Museum Savings Pass -- Since 2003, a combination ticket called a Grutt Pass has been made available every year by the Tokyo Metropolitan Government; it allows free or reduced admission to more than 60 museums, zoos, aquariums, and other attractions throughout the Tokyo area. Costing ¥2,000 and valid for 2 months, it covers all the museum biggies and is available at all participating venues and the city's Tokyo Tourist Information Center. Though the validity of the current pass expires March 31, 2010, it's a good bet that the pass will be extended for another year into 2011. Note that most museums in Tokyo are closed Mondays and for New Year's -- generally the last day or so in December and the first 1 to 3 days of January. If Monday happens to be a national holiday, most museums will remain open but will close Tuesday instead. Some of the privately owned museums, however, may be closed on national holidays or the day following every national holiday, as well as for exhibition changes. Call beforehand to avoid disappointment. Remember, too, that you must enter museums at least 30 minutes before closing time. For a listing of current special exhibitions, including those being held in galleries of major department stores, consult Metropolis, published weekly and available online at www.metropolis.co.jp.
The Masterless Samurai
Every Japanese schoolchild knows the story of the 47 ronin (masterless samurai), a story also immortalized in a popular Kabuki play. In 1701, a feudal lord (daimyo) named Kira was ordered by the Tokugawa shogun to instruct another daimyo, Asano, in the etiquette of court ritual in preparation for a visit from an Imperial entourage from Kyoto. The two quarreled, and the quick-tempered Asano, angered at the insults hurled by the older daimyo, drew his sword. Because the drawing of a sword in Edo Castle was strictly forbidden, Asano was ordered to commit ritual suicide, his family was disinherited and turned out of their home, his estate and castle were confiscated by the shogun, and his retainers (samurai) became masterless. Kira, on the other hand, was found innocent and went unpunished.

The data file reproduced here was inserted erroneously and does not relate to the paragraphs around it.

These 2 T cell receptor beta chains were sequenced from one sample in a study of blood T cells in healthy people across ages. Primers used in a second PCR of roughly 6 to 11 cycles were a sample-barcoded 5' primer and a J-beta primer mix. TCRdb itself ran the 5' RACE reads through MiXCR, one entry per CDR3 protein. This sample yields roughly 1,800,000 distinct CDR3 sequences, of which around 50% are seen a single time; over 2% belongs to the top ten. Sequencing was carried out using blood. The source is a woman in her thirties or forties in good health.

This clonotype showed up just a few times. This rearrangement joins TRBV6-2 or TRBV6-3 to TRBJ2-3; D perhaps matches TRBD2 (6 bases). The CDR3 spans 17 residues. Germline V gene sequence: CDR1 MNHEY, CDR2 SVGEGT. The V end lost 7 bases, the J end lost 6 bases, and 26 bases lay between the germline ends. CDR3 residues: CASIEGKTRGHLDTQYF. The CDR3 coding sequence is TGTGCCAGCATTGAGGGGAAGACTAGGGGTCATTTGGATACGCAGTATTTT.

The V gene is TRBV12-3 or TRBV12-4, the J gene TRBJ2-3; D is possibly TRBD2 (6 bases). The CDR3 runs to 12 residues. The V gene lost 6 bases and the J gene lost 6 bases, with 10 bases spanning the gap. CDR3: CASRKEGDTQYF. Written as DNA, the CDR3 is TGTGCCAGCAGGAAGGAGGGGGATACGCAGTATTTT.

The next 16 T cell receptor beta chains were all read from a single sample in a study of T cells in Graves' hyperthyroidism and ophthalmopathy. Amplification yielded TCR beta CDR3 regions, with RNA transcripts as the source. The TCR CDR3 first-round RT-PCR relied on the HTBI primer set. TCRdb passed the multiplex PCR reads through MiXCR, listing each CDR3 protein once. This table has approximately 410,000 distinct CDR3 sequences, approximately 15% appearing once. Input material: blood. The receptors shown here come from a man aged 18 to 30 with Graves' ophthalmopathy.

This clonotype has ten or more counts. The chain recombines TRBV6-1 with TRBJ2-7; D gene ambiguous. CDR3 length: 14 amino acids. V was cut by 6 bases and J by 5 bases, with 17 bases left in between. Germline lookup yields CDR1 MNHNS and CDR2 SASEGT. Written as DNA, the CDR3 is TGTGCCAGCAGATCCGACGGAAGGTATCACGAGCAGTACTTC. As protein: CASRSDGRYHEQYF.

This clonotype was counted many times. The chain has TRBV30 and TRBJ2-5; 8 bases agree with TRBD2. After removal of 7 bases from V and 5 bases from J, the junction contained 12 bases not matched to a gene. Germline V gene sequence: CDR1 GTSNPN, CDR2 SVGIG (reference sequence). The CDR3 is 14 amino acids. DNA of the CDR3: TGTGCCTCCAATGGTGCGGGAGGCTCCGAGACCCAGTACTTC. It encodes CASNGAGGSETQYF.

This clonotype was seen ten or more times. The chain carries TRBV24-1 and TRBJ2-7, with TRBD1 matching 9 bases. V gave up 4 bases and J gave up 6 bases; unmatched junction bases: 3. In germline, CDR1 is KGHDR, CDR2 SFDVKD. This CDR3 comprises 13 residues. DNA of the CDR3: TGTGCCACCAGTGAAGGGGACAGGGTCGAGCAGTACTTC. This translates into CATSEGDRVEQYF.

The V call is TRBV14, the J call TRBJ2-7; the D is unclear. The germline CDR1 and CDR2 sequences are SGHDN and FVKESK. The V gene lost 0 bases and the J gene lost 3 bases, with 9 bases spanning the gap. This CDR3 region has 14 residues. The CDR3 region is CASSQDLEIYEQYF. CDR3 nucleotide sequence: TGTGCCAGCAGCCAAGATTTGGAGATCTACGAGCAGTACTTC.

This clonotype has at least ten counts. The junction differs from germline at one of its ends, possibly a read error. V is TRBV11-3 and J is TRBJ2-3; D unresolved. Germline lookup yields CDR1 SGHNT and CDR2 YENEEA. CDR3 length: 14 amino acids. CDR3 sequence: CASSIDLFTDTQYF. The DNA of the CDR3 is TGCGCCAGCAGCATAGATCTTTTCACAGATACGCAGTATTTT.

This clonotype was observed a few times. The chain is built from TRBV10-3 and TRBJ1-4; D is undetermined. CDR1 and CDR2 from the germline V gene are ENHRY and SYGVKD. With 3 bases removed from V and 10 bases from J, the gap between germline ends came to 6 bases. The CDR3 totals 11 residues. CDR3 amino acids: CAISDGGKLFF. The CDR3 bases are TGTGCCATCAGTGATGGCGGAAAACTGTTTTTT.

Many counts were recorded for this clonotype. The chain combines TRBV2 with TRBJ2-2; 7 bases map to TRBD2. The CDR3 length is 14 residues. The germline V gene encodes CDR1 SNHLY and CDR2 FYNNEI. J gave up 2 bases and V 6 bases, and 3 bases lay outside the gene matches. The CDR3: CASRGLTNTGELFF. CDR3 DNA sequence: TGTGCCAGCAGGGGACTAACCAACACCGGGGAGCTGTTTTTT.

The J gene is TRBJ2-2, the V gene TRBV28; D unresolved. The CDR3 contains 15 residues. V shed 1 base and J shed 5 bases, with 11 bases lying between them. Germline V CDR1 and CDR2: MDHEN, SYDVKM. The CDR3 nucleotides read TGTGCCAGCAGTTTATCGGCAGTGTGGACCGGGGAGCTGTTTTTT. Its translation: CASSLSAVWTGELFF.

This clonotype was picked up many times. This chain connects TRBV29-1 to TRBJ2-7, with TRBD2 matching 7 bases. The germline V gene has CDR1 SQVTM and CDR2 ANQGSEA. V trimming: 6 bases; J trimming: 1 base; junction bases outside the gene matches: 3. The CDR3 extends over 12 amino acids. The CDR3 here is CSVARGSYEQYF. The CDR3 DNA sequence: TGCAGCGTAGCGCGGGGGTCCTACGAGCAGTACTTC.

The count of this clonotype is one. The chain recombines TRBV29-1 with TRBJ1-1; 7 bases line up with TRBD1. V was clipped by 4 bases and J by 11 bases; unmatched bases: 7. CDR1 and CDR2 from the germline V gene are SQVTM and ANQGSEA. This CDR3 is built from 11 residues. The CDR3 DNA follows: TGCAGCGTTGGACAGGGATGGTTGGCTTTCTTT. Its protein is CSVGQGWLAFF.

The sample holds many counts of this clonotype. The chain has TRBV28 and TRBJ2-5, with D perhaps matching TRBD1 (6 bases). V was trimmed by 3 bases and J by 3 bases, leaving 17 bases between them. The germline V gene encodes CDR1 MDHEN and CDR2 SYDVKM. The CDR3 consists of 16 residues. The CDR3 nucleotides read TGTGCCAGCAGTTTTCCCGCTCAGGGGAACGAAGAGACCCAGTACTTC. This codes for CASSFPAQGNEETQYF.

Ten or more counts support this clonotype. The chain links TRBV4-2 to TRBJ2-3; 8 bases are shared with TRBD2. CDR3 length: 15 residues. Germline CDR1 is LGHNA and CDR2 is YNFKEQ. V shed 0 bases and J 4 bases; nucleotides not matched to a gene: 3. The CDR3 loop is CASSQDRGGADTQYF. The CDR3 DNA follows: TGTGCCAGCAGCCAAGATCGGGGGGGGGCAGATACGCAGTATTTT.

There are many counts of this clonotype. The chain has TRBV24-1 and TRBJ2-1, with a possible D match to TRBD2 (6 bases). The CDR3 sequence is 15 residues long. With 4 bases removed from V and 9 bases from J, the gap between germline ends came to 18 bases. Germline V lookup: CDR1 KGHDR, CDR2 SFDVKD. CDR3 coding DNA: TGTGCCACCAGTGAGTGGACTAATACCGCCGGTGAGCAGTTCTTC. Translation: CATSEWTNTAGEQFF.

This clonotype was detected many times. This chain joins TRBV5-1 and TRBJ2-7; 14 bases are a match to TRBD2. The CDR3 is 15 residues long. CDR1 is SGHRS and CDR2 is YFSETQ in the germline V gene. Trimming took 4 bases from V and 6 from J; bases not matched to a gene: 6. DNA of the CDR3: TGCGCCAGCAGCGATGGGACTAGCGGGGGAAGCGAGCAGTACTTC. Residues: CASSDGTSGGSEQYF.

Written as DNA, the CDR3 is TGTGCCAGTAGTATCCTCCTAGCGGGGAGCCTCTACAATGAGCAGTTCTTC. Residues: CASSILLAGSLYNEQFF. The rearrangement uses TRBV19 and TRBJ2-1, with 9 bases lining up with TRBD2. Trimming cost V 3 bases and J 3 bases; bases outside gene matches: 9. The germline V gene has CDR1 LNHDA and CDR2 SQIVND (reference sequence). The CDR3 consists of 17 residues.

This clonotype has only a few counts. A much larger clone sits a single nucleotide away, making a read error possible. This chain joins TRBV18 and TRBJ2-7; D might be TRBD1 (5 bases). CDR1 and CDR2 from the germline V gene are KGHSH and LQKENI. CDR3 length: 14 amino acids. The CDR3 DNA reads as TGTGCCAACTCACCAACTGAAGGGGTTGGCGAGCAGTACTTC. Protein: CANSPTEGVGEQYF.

In those days, masterless samurai were men without a future. Their loyalty in question, they were unlikely to find daimyo willing to retain them, so many turned to a life of crime, hiring themselves out as mercenaries or becoming highway robbers. The 47 ronin, however, decided to avenge their master's death by killing Kira. Knowing that Kira was on the lookout for revenge, they bided their time until one snowy December night in 1702, when they attacked Kira's mansion, cut off his head, and paraded it through the streets of Edo on the way to their master's grave at Sengakuji Temple. Although the public was sympathetic toward the ronin for the steadfast loyalty they had shown their dead master, the shogun ordered all of them to commit ritual suicide through disembowelment.
In Tokyo today, all that remains of Kira's mansion, located near the Kokugikan sumo stadium at 3-13-9 Ryogoku, is a white-and-black wall crowned by a weeping willow and a small inner courtyard. The 47 ronin and their master, on the other hand, are memorialized by tombs at Sengakuji Temple, 2-11-1 Takanawa (tel. 03/3441-5560; subway: Sengakuji, exit A2, a 2-min. walk), and by a small museum (daily 9am-4pm; closed Mar 31 and Sept 30) containing some clothing, armor, and personal items belonging to the ronin but is most interesting for its three short videos about the ronin and their era (usually shown in Japanese, you can request to see them in English if there are no other visitors; otherwise you can skip the museum). Across from the museum, up a flight of stairs, are carved wooden statues of the ronin (included in the museum admission), while their tombstones are located past the museum on the hill. Admission to the temple and tombs is free; admission to the museum is ¥500 for adults, ¥400 for students, and ¥250 for children. Every December 14, 47 men dressed as ronin walk 3 hours from Kira's mansion to deliver a replica of Kira's head to Sengakuji Temple.